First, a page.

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Q: I have a colleague who works in Word 2000 at the speed of 1000 startled gazelles. She relies on the spell checker but does not also read the copy. Consequently, if she types (for example) "manger" when she means "manager", the spell checker cannot help as "manger" is, of course, a proper word. The upshot is that emails with these errors go to the outside world and look slipshod (which it is). My question: is there a way of adjusting the dictionary so that, if she uses "manger" or "fro" for "for", words such as these, that are not otherwise commonly used, are shown as errors?
A: I am aware of the problem as there is one word that I occasionally mistype but the spell checker doesn't find it as it is another known word. The biggest problem with computers today is that they do what we tell them and not what we want. Fortunately there is a fix.
I use Word's AutoCorrect feature to replace a likely misspelt word with the one I want, highlighting it in red just in case I need to revert to the replaced word. In the unlikely case that I made a typo, I use the format, Painter, which fixes a problem in a couple of clicks. However, you don't have to set up the coloured replacement but just replace the normally incorrect words with the correct ones.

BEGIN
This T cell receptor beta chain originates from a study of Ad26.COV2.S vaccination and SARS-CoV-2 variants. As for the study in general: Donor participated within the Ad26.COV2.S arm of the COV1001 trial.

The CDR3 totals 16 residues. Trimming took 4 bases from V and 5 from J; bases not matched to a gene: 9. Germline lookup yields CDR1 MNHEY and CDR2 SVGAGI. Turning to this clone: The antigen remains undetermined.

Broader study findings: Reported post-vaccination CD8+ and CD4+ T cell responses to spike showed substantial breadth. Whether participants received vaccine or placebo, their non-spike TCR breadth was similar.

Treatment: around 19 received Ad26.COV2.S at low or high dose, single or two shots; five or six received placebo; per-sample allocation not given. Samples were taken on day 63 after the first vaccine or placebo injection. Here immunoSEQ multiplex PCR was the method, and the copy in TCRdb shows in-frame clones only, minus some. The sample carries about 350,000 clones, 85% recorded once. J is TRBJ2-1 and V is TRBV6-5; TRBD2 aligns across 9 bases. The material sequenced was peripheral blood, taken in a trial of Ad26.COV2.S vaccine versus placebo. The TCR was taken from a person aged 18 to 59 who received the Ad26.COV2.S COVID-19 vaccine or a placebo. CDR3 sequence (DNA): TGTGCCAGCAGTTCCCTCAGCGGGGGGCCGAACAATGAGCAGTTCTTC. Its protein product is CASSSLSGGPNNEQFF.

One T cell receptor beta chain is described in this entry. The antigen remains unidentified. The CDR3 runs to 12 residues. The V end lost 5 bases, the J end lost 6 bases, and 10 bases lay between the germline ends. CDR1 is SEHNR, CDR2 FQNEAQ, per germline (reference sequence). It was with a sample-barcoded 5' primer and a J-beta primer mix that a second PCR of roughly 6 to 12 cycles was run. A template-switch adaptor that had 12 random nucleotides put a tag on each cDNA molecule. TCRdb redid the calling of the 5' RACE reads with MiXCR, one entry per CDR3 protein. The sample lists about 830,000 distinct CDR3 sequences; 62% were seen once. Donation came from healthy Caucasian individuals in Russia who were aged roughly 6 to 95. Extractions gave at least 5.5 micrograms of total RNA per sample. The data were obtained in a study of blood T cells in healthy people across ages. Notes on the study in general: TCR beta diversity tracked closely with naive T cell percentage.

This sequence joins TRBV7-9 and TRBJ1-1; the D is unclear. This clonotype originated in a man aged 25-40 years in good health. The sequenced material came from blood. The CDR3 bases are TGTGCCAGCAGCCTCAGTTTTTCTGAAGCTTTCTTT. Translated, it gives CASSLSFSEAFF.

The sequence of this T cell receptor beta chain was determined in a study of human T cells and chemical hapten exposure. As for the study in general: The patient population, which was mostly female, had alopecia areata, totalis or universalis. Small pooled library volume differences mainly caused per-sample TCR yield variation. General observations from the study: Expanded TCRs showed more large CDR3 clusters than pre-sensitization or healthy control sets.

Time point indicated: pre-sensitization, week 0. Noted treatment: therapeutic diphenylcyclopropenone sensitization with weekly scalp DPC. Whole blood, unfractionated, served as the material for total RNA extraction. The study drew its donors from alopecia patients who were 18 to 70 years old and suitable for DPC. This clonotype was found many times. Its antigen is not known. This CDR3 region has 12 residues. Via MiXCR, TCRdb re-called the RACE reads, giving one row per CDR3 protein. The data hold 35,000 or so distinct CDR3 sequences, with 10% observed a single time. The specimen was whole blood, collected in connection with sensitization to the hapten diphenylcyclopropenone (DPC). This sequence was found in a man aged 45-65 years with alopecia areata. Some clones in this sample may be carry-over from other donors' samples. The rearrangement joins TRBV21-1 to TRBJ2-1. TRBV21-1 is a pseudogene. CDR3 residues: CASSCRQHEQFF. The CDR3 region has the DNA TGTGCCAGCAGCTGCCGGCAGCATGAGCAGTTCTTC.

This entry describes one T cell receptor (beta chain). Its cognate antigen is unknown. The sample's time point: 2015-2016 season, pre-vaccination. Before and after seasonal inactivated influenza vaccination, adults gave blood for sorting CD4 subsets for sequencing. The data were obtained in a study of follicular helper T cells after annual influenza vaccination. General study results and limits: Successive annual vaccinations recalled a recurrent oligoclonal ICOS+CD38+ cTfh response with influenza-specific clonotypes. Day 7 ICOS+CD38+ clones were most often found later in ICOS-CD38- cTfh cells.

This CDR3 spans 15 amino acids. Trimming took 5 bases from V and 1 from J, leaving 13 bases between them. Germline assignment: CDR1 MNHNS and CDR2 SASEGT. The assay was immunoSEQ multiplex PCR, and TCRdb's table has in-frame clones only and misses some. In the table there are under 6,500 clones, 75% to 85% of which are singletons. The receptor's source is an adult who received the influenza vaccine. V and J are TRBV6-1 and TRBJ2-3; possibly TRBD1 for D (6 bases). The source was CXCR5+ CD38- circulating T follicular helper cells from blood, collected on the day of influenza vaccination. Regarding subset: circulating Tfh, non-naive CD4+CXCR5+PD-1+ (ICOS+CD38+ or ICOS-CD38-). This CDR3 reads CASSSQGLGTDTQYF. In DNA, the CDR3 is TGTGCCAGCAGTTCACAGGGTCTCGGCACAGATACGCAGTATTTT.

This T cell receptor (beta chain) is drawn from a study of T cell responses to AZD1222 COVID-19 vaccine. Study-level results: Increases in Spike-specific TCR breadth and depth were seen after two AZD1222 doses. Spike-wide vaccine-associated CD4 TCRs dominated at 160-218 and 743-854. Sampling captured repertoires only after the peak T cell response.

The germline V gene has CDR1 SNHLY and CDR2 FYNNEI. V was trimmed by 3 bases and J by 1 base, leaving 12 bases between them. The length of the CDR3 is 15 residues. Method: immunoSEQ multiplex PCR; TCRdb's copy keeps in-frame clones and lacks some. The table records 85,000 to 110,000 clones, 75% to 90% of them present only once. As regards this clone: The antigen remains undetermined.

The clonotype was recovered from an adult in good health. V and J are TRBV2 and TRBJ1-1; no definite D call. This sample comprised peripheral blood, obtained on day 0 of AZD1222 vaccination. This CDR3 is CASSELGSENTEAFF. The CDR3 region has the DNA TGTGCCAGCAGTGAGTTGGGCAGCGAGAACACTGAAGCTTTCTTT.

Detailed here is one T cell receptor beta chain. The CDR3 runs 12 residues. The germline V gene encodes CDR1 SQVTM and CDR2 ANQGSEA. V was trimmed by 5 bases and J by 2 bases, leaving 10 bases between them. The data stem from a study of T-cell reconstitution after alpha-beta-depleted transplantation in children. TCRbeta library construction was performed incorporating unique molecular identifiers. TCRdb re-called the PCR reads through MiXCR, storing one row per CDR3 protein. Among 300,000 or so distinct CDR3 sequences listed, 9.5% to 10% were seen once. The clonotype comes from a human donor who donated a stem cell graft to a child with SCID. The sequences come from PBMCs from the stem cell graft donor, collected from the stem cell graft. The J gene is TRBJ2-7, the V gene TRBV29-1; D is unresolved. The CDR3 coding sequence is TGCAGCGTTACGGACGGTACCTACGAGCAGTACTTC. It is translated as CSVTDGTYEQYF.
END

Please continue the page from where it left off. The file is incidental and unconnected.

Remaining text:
Click on Tools, AutoCorrect Options and enter "fro" in the Replace box and then in the With box type "for". If in the odd case she wants to use "fro", then, after typing, just press Ctrl + z or click undo.
To replace the word with a coloured correction type "for" and make it red, highlight and type Ctrl + c or click on Edit and Paste to put it into the buffer. Now open AutoCorrect and click On the Format Text button.
The word "for", in red, will appear in the correct spot and enter "fro" in the Replace box.
A: Firstly, for important files, you should back-up to alternate media on alternate days in case there is a fault on one disk and what is probably by now an elderly disk or a very rare virus that deletes files or disks.
In your case, it is not due to a virus but most likely caused by a fault in the disk.
The data has been recovered by Windows but it cannot find the names of the files so the recovered files are called xxx and have to be renamed by you when you find out what they contain.
If there are any missing files then the disk sectors where they reside are most likely faulty and there is very little chance of recovering them.